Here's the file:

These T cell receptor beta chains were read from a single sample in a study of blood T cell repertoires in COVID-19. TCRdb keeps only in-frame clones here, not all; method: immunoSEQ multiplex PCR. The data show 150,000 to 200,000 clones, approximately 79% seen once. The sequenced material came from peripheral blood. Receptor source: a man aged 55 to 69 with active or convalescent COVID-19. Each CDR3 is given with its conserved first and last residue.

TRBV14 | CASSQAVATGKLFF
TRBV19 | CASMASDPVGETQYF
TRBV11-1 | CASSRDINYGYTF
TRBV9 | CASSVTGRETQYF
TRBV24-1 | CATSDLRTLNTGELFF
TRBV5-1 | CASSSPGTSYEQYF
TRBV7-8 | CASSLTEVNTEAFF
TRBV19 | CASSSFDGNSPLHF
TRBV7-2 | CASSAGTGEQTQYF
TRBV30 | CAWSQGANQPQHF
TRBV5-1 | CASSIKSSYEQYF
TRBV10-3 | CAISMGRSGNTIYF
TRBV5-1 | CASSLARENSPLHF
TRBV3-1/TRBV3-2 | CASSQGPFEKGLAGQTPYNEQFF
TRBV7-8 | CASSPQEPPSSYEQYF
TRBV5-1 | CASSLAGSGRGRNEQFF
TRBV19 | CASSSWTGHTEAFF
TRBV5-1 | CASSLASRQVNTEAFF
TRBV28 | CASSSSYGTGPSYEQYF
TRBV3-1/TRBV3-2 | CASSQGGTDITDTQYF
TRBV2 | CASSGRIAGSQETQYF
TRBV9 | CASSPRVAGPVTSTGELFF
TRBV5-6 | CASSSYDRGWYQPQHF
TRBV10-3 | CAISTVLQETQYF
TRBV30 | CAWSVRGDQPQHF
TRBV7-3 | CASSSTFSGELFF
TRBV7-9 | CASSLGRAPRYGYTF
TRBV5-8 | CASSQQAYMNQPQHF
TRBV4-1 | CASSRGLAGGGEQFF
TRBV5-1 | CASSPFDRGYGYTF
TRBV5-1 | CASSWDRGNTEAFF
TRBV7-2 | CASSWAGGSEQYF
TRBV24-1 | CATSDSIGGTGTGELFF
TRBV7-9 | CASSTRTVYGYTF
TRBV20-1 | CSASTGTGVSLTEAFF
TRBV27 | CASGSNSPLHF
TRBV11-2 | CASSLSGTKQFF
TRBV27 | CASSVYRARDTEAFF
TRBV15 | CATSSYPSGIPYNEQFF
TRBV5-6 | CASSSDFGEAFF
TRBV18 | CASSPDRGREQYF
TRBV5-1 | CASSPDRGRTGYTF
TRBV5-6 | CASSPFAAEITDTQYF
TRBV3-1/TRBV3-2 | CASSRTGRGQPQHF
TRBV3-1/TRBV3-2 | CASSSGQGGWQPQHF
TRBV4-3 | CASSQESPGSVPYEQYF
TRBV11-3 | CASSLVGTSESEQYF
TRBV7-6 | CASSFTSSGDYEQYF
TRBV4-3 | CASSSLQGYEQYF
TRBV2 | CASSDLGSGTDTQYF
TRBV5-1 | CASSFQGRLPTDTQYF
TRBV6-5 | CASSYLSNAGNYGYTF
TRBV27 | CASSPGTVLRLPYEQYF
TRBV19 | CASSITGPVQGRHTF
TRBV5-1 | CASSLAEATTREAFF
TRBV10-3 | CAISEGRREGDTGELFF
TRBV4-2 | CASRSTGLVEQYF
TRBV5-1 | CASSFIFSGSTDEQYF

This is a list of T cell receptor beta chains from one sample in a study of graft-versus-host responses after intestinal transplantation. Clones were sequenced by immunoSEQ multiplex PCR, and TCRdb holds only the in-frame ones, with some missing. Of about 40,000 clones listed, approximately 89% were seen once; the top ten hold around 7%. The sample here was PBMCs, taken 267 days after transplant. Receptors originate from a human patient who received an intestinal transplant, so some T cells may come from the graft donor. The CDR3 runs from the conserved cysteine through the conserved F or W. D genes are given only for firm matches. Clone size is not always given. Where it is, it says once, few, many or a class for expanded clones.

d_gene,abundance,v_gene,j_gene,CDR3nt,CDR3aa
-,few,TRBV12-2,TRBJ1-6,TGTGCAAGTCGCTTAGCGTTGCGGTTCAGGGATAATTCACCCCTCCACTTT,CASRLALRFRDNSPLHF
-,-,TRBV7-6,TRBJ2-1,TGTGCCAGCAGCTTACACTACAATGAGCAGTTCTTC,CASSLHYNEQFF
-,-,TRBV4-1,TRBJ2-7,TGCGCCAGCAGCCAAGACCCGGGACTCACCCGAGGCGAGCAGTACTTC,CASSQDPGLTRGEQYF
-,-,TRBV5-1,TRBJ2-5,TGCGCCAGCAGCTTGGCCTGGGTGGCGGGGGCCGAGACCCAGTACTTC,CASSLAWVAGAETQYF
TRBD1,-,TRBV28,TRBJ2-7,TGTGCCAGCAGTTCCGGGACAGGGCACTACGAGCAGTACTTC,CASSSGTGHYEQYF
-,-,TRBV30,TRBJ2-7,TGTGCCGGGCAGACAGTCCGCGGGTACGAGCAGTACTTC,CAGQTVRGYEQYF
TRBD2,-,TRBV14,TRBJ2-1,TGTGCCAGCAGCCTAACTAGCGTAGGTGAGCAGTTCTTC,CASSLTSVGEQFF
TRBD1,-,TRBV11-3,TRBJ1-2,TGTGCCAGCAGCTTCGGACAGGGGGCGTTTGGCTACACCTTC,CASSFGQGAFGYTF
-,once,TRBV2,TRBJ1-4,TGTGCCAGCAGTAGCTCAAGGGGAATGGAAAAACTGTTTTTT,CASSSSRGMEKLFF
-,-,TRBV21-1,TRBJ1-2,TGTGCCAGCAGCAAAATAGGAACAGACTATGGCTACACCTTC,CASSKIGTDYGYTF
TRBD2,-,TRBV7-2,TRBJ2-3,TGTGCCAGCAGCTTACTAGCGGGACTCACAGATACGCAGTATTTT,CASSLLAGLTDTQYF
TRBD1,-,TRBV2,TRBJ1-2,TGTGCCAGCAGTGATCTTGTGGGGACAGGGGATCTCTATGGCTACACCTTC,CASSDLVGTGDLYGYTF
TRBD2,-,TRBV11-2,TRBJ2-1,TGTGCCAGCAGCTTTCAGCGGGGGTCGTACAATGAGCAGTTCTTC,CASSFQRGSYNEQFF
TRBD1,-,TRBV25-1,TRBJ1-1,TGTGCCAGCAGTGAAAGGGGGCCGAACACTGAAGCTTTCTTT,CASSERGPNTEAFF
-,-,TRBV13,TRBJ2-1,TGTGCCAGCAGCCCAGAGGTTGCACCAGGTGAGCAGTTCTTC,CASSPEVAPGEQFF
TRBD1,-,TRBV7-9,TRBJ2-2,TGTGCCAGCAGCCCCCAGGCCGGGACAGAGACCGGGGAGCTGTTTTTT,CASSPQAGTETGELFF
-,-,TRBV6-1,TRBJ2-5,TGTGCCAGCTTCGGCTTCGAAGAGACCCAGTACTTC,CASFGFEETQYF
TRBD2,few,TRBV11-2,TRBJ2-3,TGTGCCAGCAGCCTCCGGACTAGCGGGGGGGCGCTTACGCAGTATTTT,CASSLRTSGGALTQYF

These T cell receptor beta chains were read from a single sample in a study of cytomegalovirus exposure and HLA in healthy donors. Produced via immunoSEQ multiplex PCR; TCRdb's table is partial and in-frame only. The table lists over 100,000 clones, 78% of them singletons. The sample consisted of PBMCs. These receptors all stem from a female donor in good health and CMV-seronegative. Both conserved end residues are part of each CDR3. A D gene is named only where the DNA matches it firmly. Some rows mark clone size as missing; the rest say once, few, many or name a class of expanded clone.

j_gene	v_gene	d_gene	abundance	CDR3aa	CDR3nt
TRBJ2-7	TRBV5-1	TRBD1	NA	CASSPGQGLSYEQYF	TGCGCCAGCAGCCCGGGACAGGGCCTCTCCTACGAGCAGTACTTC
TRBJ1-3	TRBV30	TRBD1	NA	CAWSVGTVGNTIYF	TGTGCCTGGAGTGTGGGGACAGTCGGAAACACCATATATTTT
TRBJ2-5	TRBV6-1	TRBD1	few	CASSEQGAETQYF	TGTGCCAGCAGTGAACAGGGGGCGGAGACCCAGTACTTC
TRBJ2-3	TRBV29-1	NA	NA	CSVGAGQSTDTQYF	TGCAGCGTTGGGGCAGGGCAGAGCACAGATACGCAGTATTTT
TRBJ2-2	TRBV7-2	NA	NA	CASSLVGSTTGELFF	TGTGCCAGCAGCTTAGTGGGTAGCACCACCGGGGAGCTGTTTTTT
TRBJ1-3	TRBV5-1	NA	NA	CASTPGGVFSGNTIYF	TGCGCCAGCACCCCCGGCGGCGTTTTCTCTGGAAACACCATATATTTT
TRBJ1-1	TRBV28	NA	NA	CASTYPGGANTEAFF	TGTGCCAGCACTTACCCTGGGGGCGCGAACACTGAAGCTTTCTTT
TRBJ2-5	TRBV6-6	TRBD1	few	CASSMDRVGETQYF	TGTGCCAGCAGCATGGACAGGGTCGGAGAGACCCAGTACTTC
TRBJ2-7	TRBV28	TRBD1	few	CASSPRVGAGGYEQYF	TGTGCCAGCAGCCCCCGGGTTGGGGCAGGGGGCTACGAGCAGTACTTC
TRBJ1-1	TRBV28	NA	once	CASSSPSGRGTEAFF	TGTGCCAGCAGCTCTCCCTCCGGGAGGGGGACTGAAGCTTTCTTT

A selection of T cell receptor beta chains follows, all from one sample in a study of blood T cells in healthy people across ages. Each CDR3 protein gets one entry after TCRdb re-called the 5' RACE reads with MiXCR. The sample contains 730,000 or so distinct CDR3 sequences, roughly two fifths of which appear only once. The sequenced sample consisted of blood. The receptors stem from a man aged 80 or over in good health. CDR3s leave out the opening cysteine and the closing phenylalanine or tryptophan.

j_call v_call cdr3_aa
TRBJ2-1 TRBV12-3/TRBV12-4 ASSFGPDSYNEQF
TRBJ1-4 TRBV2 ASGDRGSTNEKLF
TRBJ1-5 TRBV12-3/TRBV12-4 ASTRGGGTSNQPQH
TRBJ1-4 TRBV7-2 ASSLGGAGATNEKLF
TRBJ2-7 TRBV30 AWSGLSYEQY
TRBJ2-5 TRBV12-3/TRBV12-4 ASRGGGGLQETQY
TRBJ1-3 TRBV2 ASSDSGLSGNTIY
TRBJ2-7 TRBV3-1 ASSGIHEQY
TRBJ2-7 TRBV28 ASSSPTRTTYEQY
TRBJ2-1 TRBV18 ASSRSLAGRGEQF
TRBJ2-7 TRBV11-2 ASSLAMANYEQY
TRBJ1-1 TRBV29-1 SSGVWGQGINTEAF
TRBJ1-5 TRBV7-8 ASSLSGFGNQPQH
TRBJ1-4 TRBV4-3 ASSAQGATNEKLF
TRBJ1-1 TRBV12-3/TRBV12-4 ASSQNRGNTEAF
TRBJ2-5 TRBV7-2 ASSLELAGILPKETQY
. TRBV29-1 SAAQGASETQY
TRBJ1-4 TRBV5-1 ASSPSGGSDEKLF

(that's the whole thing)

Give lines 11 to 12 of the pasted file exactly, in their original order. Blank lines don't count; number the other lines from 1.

TRBV30 | CAWSQGANQPQHF
TRBV5-1 | CASSIKSSYEQYF